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Yeast DJ-1 superfamily members are required for diauxic-shift reprogramming and cell survival in stationary phase

Lookup NU author(s): Professor Tiago Outeiro

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Abstract

The yeast Hsp31 minifamily proteins (Hsp31, Hsp32, Hsp33, Hsp34) belong to the highly conserved DJ-1 superfamily. The human DJ-1 protein is associated with cancer and neurodegenerative disorders, such as Parkinson disease. However, the precise function of human and yeast DJ-1 proteins is unclear. Here we show that the yeast DJ-1 homologs have a role in diauxic-shift (DS), characterized by metabolic reprogramming because of glucose limitation. We find that the Hsp31 genes are strongly induced in DS and in stationary phase (SP), and that deletion of these genes reduces chronological lifespan, impairs transcriptional reprogramming at DS, and impairs the acquisition of several typical characteristics of SP, including autophagy induction. In addition, under carbon starvation, the HSP31 family gene-deletion strains display impaired autophagy, disrupted target of rapamycin complex 1 (TORC1) localization to P-bodies, and caused abnormal TORC1-mediated Atg13 phosphorylation. Repression of TORC1 by rapamycin in the gene-deletion strains completely reversed their sensitivity to heat shock. Taken together, our data indicate that Hsp31 minifamily is required for DS reprogramming and cell survival in SP, and plays a role upstream of TORC1. The enhanced understanding of the cellular function of these genes sheds light into the biological role of other members of the superfamily, including DJ-1, which is an attractive target for therapeutic intervention in cancer and in Parkinson disease.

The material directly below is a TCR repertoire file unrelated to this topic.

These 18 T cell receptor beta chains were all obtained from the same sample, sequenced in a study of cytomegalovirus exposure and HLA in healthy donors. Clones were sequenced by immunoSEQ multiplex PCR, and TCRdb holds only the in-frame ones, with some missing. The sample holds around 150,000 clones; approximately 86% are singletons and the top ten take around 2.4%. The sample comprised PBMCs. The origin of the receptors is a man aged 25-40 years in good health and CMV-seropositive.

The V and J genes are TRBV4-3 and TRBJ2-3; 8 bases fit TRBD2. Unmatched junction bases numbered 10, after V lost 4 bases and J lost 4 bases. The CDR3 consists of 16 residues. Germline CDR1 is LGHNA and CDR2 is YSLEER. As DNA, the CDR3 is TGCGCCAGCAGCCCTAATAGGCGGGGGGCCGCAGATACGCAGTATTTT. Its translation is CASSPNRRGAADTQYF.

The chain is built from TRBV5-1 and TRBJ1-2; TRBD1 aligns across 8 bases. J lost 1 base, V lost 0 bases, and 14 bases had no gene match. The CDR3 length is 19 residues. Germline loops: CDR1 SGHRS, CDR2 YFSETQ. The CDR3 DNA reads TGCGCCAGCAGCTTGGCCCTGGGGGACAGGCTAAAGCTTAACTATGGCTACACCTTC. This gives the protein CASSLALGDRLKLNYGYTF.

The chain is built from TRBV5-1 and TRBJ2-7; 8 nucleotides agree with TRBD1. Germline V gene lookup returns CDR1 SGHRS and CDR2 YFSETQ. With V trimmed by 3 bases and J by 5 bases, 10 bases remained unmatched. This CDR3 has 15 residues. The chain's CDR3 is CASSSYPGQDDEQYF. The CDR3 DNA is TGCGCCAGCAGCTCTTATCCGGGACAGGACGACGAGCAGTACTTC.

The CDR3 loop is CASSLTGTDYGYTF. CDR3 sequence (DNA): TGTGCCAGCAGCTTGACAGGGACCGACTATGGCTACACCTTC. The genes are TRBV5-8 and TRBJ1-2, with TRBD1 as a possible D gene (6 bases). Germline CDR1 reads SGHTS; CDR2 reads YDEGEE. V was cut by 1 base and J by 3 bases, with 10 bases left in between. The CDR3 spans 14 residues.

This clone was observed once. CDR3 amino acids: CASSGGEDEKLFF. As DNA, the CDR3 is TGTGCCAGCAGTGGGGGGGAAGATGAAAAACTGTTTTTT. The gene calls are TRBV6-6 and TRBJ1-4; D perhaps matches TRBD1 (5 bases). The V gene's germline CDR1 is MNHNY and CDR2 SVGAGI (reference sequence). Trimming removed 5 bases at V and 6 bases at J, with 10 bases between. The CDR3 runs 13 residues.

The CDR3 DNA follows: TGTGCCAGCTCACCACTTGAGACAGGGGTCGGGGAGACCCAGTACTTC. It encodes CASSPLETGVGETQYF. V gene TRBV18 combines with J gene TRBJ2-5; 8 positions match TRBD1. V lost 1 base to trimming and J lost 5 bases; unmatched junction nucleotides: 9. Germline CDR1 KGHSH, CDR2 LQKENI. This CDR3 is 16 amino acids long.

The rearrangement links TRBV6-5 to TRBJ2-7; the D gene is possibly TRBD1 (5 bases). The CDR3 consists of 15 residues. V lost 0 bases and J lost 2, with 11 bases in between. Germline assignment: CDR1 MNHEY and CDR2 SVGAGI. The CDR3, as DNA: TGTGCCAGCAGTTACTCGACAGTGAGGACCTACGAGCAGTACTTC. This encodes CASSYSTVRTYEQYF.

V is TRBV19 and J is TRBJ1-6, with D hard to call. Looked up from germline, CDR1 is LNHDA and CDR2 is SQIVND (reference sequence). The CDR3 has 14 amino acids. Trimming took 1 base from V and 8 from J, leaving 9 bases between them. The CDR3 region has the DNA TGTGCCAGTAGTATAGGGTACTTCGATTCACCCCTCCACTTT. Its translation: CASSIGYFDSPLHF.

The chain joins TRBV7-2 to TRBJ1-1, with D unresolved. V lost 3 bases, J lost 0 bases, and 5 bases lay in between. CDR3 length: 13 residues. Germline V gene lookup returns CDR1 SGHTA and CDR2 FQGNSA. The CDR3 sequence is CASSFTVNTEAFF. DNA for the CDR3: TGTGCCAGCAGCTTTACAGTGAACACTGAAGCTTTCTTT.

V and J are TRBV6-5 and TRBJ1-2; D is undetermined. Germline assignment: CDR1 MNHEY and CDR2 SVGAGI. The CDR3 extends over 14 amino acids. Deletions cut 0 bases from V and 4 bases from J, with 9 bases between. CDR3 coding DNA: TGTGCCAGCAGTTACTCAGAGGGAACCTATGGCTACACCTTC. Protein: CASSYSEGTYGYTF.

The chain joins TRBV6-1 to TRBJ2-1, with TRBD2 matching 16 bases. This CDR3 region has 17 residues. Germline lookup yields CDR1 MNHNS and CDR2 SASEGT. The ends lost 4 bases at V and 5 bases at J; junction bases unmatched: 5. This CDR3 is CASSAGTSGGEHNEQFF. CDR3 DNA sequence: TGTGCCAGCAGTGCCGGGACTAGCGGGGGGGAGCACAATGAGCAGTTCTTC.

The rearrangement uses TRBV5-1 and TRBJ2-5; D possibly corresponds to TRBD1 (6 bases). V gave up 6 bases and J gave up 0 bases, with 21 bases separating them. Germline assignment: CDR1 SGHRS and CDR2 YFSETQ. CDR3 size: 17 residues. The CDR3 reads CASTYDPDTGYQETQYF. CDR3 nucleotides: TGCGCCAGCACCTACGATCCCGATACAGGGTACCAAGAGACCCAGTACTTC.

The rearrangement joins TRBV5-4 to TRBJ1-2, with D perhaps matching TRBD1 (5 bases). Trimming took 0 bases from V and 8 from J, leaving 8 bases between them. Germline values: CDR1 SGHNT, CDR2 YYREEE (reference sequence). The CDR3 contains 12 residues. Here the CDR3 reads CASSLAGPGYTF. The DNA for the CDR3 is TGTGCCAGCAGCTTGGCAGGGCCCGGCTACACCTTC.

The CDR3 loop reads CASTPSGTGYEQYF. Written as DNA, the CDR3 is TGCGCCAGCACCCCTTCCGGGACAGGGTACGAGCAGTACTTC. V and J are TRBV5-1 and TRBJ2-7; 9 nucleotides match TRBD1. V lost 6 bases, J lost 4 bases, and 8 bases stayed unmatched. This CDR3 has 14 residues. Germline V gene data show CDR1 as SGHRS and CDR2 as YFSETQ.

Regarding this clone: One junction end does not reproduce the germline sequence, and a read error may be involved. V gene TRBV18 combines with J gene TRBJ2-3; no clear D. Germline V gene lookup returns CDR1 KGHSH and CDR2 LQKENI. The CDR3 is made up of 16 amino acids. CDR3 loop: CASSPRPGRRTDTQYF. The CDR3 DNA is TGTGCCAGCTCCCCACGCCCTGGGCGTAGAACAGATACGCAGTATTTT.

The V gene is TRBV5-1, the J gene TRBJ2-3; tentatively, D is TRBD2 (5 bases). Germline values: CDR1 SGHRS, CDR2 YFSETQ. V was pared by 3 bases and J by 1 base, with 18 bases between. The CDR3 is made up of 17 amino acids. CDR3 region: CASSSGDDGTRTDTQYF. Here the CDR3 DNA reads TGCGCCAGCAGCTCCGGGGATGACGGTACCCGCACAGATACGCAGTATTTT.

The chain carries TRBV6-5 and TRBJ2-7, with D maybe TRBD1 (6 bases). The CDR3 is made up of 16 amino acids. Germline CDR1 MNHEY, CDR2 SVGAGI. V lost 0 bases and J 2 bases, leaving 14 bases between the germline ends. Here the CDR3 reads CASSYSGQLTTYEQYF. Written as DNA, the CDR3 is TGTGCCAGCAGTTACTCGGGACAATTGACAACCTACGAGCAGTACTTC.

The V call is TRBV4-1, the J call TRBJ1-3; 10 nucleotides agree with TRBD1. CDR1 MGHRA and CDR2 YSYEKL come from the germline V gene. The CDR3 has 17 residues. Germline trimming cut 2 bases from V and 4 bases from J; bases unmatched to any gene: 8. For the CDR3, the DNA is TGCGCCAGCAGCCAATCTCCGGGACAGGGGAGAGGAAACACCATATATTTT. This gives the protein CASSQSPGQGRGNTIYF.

Publication metadata

Author(s): Miller-Fleming L, Antas P, Pais TF, Smalley JL, Giorgini F, Outeiro TF

Publication type: Article

Publication status: Published

Journal: Proceedings of the National Academy of Sciences of the United States of America

Year: 2014

Volume: 111

Issue: 19

Pages: 7012-7017

Online publication date: 02/04/2014

Acceptance date: 01/01/1900

ISSN (print): 0027-8424

ISSN (electronic): 1091-6490

Publisher: National Academy of Sciences

URL: https://doi.org/10.1073/pnas.1319221111

DOI: 10.1073/pnas.1319221111

PubMed id: 24706893


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